Definition - The process of creating eponyms, i.e. words derived from someone's name.

Example -
If you decided to call an intensely media-covered drug binge a charlie-sheen and the term catches on, you have succeeded in an act of eponymy.

Etymology -
The word eponym was coined by contracting the word eponymous, which derives from the Greek eponymos, the giving of one's name to a thing (from Greek epi, upon + onyma, name).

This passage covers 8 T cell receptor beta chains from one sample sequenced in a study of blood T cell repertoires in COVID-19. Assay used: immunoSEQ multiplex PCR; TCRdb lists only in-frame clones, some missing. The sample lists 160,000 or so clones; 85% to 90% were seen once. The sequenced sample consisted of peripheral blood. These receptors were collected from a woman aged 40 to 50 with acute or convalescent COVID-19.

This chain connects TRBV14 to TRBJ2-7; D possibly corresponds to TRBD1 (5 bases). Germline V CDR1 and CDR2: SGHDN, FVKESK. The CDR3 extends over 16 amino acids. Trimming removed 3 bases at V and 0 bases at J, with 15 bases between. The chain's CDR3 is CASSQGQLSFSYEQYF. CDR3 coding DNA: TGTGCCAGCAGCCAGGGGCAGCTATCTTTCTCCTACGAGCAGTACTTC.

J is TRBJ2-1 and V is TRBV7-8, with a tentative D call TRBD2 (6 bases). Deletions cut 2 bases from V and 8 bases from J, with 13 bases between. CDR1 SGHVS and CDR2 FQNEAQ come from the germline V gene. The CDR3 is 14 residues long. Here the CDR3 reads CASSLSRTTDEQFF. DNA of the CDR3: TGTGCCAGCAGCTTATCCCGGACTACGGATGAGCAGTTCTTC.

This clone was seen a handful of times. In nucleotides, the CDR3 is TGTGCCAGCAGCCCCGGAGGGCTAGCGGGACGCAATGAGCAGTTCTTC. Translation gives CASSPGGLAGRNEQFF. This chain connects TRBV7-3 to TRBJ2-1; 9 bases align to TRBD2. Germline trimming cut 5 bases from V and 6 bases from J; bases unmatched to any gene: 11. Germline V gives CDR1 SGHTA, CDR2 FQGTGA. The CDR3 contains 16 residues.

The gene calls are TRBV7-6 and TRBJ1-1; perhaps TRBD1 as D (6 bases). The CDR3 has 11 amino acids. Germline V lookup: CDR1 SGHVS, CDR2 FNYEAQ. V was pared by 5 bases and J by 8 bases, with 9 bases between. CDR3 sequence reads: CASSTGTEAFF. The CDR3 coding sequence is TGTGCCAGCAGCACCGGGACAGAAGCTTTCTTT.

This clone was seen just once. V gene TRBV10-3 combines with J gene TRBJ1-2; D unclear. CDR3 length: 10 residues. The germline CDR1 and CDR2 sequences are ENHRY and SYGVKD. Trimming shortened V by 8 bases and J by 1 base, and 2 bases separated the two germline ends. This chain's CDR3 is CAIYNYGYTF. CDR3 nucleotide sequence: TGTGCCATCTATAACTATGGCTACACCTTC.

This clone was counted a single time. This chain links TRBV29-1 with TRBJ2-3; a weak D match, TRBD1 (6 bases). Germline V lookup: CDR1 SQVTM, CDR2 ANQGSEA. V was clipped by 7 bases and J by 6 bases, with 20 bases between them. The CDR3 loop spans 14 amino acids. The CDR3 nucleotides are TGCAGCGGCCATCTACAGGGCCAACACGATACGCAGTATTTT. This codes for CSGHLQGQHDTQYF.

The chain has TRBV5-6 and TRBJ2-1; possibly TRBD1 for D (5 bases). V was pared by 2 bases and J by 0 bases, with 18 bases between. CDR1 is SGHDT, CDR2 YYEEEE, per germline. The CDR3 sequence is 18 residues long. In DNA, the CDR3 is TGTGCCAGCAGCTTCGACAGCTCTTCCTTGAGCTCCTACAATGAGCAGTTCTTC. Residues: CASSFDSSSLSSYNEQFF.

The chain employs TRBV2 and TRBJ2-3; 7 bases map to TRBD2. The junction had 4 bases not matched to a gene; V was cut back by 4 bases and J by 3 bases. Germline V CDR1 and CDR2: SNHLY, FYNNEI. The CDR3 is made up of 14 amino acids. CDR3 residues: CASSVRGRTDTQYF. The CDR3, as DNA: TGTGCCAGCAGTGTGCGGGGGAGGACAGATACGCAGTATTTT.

Quotation -
Stigler's law of eponymy is a process proposed by University of Chicago statistics professor Stephen Stigler in his 1980 publication "Stigler’s law of eponymy". In its simplest and strongest form it says: "No scientific discovery is named after its original discoverer." Stigler named the sociologist Robert K. Merton as the discoverer of "Stigler's law", consciously making "Stigler's law" exemplify Stigler's law.
(Source: Wikipedia s.v. Stigler's Law of Eponymy )

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